Let’s save our Ontario “Success” Centre

The Great Canadian Innovation Circus, was an amazing comedic spectacle at the Ontario Science Centre.
The Great Canadian Innovation Circus, was an amazing comedic spectacle at the Ontario Science Centre.

Ontario (along with yours truly!) was young once. The 1960s and 70s were heady times, innovative, energetic and exciting. As a gift to the people of Ontario to mark Canada’s Centennial in 1967, the provincial government commissioned Canadian architect Raymond Moriyama to design the Ontario Science Centre – one of the first interactive science museums in the world, uniquely located on the banks of a Don Valley ravine.

The government also commissioned architect Eberhard Zeidler and landscape architect Michael Hough, to envision Ontario Place, an expansive park on artificial islands rising out of Lake Ontario.

As parents, and now grandparents, we have enjoyed both places immensely. With our young family we enjoyed many a summer evening on the grassy slopes of the Forum attending concerts by Victor Borge, the Danish-American comedian and pianist who always seemed to work in a couple of visits to Toronto each year. But that was then, and this is now. Right?

Well, this New Year’s we paid a visit to the Ontario Science Centre with our daughter and three grandchildren. It was full of visitors – hundreds of people, in fact – to the point of capacity. And everyone was having a great time. A special event, the Great Canadian Innovation Circus, was an amazing comedic spectacle (see photo). Too bad we had to take a mini-bus to get to the children’s exhibits. I guess the province needs to be reminded that maintenance can only be “deferred” so long!  

Under threat

As you’ve probably heard, both facilities are now threatened: Ontario Place by turning over the West Island to Therme, an Austrian spa company, and the Ontario Science Centre, to be demolished, with the exhibits shipped to a mini-Science Centre in half the space at Ontario Place. It’s rumoured that the Therme plan is merely a waystation to a casino that the Fords have always wished for on the Waterfront. But that’s just a rumour for now.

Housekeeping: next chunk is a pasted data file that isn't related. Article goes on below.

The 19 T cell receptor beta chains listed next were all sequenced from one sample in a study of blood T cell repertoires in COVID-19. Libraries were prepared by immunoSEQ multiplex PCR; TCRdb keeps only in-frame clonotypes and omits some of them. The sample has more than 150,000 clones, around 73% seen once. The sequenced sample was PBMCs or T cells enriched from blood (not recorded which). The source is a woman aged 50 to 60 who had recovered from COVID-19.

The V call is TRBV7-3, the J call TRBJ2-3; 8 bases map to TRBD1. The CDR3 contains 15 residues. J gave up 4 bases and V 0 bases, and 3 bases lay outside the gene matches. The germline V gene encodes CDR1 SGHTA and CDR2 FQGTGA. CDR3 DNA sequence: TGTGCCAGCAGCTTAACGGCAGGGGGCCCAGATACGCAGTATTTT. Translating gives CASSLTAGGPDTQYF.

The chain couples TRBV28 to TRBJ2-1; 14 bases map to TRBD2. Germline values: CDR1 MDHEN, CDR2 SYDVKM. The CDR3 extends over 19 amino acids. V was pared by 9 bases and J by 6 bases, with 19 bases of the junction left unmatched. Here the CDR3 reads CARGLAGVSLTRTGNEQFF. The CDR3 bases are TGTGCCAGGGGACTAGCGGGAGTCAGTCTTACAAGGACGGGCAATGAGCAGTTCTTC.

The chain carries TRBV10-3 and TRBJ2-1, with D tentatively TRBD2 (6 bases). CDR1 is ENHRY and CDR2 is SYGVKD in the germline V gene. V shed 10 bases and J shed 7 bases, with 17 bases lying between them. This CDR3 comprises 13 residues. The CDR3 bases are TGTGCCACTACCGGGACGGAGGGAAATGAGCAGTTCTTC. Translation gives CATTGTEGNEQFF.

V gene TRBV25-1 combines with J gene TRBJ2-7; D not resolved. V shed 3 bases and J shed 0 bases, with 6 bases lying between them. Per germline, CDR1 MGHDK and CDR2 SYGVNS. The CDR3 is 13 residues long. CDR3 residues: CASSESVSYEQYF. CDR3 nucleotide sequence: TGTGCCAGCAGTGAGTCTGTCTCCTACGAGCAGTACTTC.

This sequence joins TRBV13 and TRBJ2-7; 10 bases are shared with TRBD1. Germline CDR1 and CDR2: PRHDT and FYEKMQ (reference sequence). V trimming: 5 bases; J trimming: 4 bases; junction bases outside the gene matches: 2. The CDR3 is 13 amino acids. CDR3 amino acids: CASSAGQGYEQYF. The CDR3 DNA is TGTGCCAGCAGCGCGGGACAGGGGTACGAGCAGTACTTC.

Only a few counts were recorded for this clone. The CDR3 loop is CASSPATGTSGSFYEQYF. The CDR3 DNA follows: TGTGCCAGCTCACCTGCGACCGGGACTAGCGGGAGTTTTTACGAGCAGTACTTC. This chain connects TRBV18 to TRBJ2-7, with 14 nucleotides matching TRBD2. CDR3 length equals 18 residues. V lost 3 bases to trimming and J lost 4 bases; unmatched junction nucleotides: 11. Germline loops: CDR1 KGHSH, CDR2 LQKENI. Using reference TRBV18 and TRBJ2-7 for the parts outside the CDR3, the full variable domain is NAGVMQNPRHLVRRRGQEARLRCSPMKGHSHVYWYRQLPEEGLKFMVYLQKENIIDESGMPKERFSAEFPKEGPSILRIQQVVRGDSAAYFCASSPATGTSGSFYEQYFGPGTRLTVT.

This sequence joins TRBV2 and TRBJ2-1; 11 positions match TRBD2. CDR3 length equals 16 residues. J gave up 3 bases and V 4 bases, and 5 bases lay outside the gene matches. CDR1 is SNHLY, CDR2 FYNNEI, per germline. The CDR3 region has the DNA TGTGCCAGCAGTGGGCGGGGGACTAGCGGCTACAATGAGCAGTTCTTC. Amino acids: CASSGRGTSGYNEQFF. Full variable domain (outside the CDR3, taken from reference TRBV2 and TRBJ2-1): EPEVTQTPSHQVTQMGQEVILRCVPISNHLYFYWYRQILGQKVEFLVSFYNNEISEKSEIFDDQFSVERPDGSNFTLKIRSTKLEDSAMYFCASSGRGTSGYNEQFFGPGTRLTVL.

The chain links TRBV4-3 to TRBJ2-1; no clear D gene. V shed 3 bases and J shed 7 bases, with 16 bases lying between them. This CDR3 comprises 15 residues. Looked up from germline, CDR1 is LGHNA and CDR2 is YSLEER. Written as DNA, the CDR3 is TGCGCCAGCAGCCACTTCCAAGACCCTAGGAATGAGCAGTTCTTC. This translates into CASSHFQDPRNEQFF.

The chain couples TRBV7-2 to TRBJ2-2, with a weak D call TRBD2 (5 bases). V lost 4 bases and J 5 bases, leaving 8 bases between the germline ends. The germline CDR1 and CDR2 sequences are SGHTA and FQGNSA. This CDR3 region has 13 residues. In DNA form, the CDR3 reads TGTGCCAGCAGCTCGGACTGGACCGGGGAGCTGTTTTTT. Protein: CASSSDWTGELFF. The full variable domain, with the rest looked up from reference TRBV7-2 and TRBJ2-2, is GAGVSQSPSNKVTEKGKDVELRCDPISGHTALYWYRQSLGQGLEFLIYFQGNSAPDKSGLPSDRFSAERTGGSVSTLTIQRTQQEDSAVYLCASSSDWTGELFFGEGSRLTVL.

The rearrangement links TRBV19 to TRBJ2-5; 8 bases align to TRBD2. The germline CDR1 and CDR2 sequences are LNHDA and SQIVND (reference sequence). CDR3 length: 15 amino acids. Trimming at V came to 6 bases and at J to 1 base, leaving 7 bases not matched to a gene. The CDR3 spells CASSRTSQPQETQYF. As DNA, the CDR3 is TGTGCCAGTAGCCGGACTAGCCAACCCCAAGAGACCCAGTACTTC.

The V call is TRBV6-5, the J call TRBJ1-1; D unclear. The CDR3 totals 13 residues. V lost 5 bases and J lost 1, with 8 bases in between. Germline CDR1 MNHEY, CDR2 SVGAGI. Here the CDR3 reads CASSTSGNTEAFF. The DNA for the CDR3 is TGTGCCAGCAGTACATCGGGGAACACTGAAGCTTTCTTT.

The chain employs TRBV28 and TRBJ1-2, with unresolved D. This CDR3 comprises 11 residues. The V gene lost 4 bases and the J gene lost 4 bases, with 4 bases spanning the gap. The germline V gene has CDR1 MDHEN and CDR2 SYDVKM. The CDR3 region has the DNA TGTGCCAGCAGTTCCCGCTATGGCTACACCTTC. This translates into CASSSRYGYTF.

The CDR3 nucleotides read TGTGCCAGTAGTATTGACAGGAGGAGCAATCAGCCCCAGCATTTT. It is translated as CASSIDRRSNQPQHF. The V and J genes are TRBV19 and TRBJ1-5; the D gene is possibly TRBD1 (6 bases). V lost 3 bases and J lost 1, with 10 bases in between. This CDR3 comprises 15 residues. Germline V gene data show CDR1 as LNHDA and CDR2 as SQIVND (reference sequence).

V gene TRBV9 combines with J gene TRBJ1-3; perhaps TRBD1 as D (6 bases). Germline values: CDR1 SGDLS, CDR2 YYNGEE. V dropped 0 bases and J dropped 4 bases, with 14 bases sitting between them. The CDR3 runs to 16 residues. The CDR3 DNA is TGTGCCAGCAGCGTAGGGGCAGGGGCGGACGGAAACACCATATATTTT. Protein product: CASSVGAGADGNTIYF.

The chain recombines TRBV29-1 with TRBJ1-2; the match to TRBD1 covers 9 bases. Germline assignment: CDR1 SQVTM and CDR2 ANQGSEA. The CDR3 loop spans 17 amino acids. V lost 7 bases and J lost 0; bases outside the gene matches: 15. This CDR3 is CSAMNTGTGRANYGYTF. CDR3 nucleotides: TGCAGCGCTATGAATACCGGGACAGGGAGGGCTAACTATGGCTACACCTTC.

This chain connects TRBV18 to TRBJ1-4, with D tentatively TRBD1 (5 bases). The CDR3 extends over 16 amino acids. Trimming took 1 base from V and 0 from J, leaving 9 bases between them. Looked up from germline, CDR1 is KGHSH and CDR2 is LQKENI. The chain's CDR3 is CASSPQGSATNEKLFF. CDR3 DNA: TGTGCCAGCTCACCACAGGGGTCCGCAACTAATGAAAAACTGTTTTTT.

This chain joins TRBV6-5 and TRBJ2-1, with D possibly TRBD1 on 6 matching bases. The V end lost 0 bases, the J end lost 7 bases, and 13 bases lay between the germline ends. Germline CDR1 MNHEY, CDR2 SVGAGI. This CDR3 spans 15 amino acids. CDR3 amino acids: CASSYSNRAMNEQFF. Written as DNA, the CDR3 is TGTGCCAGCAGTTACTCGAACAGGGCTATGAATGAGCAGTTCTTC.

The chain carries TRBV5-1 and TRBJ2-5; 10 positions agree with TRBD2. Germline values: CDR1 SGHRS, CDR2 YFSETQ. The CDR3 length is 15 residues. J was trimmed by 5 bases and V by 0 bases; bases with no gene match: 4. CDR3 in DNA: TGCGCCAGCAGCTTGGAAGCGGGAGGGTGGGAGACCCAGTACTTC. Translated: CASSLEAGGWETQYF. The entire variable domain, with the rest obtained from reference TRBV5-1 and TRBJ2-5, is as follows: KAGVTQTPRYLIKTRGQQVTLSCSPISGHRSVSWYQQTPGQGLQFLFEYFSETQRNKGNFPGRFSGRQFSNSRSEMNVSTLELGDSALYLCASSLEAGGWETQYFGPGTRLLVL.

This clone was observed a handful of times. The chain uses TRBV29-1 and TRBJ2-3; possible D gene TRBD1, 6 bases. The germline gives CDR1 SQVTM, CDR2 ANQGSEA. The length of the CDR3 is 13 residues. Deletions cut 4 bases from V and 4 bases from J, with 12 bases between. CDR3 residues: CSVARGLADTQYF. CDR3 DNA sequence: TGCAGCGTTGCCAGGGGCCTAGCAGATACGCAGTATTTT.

So, why is this relevant to Leaside? While both of these attractions have “Ontario” in their names, they serve the whole province. We are fortunate to have them in our city, and the Science Centre will be only a couple of stops away on the Crosstown, opening soon (hopefully!). The OSC is also relevant to all ages, not just those old enough to remember the unofficial provincial anthem:

“Give us a place to stand.
Give us a place to grow.
And call this land, Ontario.
A place to live. For you and me.
With hopes as high.
As the tallest tree.”

What can we do about this? Note the emphasis on the “we.” We can protest and support the Save the Science Centre campaign. Stephanie Bowman, MPP for Don Valley West, has done just that – she was a speaker at the Ontario Science Centre Rally at the St Matthew’s Clubhouse at Riverdale Park on January 27th. She said that two elementary students at Bessborough Public School had collected 200 signatures on a petition to save the Ontario Science Centre following her talk to their class about “Citizenship, and how to make a difference.”

These students recognized that this is an issue for them and they took action. We should take a leaf from their book and do the same: https://savesciencecentre.com.

It would be a travesty to demolish this architectural gem. Tell the Ontario government: all that’s needed is to allocate funds to repair the bridge. Otherwise, keep your hands off our Ontario Success Centre.

About Geoff Kettel 223 Articles
Geoff Kettel is a community connector and advocate for “making places better”. He is currently Co-President of the Leaside Residents Association, Co-Chair of the Federation of North Toronto Residents‘ Associations (FoNTRA), member of the Toronto Preservation Board and Past Chair of the North York Community Preservation Panel. He writes a monthly column on heritage and planning in Leaside Life.